Advancing our understanding of the structural and functional alterations of carbohydrates in CF neutrophils will be valuable in order to unravel the underlying disease mechanisms.

This study will generate valuable, fundamental biochemical knowledge to support the generation of new immune-based therapeutics to alleviate the disease burden of affected individuals.

Reports: None



Project Title: Pseudomonas aeruginosa behavior in cystic fibrosis: new insights using novel super-resolution microscopy.

Name: Simone Visser

Institution: Department of Respiratory Medicine – RPAH, NSW

Duration: 3 years

Summary: Pseudomonas aeruginosa (PsA) is a bacteria which commonly affects cystic fibrosis (CF) patients (80% of adults with CF). Its presence results in increased “flare-ups” and faster decline in lung function. Unfortunately, it is hard to treat and often resistant to many antibiotics.

This project will utilize new technology (super-resolution microscopy) to investigate PsA in the sputum of CF patients.

Changes in the number and behavior of PsA will be investigated when the patient is stable versus when having a flare-up.

In addition, the effects of commonly used antibiotics and new antibacterial treatments on PsA will be investigated.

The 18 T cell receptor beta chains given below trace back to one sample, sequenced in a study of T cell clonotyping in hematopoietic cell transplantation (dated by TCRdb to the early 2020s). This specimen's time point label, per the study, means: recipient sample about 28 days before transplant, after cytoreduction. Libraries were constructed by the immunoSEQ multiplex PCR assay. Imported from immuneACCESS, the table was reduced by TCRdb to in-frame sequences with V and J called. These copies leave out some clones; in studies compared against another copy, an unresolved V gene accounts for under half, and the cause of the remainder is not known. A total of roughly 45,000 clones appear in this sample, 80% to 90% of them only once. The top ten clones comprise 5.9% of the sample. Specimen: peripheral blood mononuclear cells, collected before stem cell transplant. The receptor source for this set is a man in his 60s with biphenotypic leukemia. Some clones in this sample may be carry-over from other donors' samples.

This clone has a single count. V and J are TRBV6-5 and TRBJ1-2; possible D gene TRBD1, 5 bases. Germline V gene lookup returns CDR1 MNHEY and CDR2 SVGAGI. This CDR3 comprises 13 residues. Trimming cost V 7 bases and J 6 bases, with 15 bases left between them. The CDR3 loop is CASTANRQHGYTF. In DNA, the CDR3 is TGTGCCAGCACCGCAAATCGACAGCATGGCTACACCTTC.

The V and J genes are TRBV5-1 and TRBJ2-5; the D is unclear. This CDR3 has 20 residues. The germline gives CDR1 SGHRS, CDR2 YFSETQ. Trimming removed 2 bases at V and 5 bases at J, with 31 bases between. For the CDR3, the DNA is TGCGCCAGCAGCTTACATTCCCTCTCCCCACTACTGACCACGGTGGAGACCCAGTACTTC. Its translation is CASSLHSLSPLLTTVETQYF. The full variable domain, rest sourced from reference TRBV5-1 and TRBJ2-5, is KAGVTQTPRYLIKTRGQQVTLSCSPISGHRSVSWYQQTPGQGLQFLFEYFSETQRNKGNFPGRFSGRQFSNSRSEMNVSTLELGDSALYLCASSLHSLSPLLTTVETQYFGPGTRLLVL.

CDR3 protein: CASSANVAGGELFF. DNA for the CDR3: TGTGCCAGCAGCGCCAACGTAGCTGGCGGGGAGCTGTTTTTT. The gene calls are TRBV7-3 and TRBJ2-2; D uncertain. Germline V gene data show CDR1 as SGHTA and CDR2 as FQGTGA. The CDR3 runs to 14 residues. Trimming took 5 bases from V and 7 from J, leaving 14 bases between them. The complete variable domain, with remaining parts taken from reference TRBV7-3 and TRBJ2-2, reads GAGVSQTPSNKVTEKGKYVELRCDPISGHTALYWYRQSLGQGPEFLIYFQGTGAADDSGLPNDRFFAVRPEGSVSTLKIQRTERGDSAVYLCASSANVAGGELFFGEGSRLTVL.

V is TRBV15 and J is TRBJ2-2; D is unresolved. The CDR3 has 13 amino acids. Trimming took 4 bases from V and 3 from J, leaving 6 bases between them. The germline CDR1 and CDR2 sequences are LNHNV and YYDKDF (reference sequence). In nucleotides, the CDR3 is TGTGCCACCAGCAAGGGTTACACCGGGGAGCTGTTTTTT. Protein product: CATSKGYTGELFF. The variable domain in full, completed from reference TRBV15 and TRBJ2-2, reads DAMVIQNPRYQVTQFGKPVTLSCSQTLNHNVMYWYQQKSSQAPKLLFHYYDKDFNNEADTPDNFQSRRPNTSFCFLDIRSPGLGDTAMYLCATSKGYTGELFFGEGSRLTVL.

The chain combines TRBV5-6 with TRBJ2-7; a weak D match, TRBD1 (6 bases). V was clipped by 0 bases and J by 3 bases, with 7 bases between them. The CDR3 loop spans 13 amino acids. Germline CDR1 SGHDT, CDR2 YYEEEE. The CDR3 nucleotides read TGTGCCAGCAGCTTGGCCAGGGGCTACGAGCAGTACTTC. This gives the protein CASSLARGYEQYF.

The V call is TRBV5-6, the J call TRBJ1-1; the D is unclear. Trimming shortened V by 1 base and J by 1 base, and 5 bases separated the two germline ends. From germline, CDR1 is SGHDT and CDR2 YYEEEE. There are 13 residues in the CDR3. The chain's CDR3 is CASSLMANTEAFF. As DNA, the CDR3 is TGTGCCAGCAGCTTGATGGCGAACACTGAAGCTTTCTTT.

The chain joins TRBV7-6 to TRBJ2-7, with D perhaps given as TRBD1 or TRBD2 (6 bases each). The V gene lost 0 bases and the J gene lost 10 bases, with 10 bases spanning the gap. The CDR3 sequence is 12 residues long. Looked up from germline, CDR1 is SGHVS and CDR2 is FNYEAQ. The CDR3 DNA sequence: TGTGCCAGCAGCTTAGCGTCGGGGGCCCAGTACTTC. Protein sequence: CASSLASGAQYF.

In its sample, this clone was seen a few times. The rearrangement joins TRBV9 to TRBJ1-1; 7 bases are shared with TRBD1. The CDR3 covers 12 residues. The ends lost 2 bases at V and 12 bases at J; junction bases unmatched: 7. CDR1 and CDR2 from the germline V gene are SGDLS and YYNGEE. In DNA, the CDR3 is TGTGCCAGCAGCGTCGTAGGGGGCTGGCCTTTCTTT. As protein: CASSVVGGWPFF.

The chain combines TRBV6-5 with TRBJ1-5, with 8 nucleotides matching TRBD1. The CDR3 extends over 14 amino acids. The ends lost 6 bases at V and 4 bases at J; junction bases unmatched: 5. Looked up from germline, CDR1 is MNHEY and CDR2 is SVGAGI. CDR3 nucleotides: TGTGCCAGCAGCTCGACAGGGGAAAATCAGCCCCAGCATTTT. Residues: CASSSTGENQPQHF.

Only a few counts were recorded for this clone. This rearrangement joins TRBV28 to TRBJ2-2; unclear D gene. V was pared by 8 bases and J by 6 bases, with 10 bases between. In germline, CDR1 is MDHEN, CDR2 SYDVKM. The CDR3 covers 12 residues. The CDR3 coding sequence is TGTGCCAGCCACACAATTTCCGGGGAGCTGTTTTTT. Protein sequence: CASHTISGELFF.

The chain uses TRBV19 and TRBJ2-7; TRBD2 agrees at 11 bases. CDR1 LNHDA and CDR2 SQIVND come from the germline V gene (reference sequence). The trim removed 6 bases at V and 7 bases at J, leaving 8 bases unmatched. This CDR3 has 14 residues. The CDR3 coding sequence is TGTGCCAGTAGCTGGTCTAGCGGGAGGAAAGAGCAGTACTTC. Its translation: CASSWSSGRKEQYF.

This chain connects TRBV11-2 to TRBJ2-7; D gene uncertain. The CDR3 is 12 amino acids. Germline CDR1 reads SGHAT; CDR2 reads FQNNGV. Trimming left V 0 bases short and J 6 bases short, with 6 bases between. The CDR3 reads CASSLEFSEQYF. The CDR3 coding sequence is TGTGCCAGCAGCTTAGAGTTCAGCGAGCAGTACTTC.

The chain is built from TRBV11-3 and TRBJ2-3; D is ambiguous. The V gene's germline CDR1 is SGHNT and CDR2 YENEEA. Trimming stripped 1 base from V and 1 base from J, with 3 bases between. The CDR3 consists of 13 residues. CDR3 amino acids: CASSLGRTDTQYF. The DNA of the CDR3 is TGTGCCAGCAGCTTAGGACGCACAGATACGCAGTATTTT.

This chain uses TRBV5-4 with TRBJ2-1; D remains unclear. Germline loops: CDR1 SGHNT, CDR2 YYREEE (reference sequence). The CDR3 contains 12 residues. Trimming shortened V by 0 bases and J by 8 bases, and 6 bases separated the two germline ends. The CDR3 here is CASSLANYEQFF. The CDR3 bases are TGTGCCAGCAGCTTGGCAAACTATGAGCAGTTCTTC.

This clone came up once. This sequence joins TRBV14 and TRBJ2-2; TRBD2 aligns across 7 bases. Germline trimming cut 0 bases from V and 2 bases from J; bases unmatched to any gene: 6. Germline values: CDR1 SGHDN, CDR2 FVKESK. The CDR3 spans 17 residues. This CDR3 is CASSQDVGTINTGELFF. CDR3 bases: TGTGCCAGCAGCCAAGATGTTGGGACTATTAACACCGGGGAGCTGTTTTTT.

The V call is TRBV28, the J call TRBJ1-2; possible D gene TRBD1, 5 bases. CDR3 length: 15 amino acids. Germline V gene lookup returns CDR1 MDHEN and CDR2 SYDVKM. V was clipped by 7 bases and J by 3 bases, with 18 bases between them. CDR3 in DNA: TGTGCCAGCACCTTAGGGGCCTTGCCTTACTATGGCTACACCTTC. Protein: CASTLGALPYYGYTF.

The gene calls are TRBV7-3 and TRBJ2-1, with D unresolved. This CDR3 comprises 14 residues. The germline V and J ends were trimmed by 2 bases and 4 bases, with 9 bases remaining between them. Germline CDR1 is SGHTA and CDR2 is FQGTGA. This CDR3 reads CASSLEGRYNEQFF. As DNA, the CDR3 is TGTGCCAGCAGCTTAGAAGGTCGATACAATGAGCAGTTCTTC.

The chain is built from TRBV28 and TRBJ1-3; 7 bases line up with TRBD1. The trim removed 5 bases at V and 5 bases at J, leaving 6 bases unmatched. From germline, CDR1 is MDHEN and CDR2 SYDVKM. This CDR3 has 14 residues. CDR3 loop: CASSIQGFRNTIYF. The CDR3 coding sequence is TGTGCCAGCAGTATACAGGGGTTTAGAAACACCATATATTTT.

Reports: None


Special Grant 2016

Project Title: Multi-action antibiotics to treat chronic biofilm infections

Name: Michael Kelso

Institution: University of Wollongong

Duration: 3 years

Summary: Biofilms often build up in the lungs of people with CF. They contain large populations of bacterial cells and are encapsulated within gum-like materials which protect bacteria against the action of antibiotics and against the action of cells in the patient’s immune system.

Antibiotic resistance can be increased up to 1000-fold in biofilms. Associate Professor Michael Kelso from UOW together with members of his research team were the first to discover that low concentrations of nitric oxide (NO) act as a signal that triggers bacteria in biofilms to disperse. When this happens the bacteria become more sensitive to antibiotics and to the body’s immune system. This project investigates the effects of combinations of NO-releasing compounds with antibiotics (cephalosporins) to develop a new way of targeting delivery of NO to biofilms.

Reports: coming soon